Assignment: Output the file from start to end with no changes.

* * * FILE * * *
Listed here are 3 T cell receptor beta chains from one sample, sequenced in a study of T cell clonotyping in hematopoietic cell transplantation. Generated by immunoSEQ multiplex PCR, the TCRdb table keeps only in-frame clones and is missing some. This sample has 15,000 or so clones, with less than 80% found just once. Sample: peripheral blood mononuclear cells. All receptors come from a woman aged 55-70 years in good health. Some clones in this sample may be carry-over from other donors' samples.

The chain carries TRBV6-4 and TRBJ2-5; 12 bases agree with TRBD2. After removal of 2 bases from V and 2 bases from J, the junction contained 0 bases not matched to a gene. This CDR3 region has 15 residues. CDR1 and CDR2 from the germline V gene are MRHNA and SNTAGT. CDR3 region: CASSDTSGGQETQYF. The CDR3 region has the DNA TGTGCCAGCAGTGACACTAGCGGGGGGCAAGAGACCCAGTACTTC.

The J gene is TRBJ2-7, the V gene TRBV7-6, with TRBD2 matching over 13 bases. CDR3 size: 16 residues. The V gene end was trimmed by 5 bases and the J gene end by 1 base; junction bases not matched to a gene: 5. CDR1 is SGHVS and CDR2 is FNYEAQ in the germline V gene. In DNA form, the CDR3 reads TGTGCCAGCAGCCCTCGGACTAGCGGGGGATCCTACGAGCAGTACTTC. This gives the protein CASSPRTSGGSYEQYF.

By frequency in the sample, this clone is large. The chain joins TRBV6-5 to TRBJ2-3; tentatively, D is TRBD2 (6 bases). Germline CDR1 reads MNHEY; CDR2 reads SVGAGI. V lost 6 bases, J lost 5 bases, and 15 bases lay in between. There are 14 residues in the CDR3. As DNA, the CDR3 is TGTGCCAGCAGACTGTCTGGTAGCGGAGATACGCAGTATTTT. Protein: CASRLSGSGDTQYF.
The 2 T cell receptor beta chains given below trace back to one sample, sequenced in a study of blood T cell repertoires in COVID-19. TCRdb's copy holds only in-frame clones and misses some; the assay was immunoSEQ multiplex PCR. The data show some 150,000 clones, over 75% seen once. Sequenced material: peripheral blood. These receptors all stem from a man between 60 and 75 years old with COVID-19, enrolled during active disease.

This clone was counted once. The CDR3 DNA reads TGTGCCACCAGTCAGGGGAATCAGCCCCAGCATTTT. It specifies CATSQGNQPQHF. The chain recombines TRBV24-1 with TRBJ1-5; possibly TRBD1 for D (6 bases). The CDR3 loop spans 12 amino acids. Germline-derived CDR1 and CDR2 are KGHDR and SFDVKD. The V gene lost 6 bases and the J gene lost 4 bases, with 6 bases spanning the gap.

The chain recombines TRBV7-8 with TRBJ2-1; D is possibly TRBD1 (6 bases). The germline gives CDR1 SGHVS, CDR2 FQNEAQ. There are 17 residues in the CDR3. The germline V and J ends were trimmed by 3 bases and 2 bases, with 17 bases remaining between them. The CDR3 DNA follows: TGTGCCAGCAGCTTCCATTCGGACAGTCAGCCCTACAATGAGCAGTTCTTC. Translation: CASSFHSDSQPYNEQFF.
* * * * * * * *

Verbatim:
Listed here are 3 T cell receptor beta chains from one sample, sequenced in a study of T cell clonotyping in hematopoietic cell transplantation. Generated by immunoSEQ multiplex PCR, the TCRdb table keeps only in-frame clones and is missing some. This sample has 15,000 or so clones, with less than 80% found just once. Sample: peripheral blood mononuclear cells. All receptors come from a woman aged 55-70 years in good health. Some clones in this sample may be carry-over from other donors' samples.

The chain carries TRBV6-4 and TRBJ2-5; 12 bases agree with TRBD2. After removal of 2 bases from V and 2 bases from J, the junction contained 0 bases not matched to a gene. This CDR3 region has 15 residues. CDR1 and CDR2 from the germline V gene are MRHNA and SNTAGT. CDR3 region: CASSDTSGGQETQYF. The CDR3 region has the DNA TGTGCCAGCAGTGACACTAGCGGGGGGCAAGAGACCCAGTACTTC.

The J gene is TRBJ2-7, the V gene TRBV7-6, with TRBD2 matching over 13 bases. CDR3 size: 16 residues. The V gene end was trimmed by 5 bases and the J gene end by 1 base; junction bases not matched to a gene: 5. CDR1 is SGHVS and CDR2 is FNYEAQ in the germline V gene. In DNA form, the CDR3 reads TGTGCCAGCAGCCCTCGGACTAGCGGGGGATCCTACGAGCAGTACTTC. This gives the protein CASSPRTSGGSYEQYF.

By frequency in the sample, this clone is large. The chain joins TRBV6-5 to TRBJ2-3; tentatively, D is TRBD2 (6 bases). Germline CDR1 reads MNHEY; CDR2 reads SVGAGI. V lost 6 bases, J lost 5 bases, and 15 bases lay in between. There are 14 residues in the CDR3. As DNA, the CDR3 is TGTGCCAGCAGACTGTCTGGTAGCGGAGATACGCAGTATTTT. Protein: CASRLSGSGDTQYF.
The 2 T cell receptor beta chains given below trace back to one sample, sequenced in a study of blood T cell repertoires in COVID-19. TCRdb's copy holds only in-frame clones and misses some; the assay was immunoSEQ multiplex PCR. The data show some 150,000 clones, over 75% seen once. Sequenced material: peripheral blood. These receptors all stem from a man between 60 and 75 years old with COVID-19, enrolled during active disease.

This clone was counted once. The CDR3 DNA reads TGTGCCACCAGTCAGGGGAATCAGCCCCAGCATTTT. It specifies CATSQGNQPQHF. The chain recombines TRBV24-1 with TRBJ1-5; possibly TRBD1 for D (6 bases). The CDR3 loop spans 12 amino acids. Germline-derived CDR1 and CDR2 are KGHDR and SFDVKD. The V gene lost 6 bases and the J gene lost 4 bases, with 6 bases spanning the gap.

The chain recombines TRBV7-8 with TRBJ2-1; D is possibly TRBD1 (6 bases). The germline gives CDR1 SGHVS, CDR2 FQNEAQ. There are 17 residues in the CDR3. The germline V and J ends were trimmed by 3 bases and 2 bases, with 17 bases remaining between them. The CDR3 DNA follows: TGTGCCAGCAGCTTCCATTCGGACAGTCAGCCCTACAATGAGCAGTTCTTC. Translation: CASSFHSDSQPYNEQFF.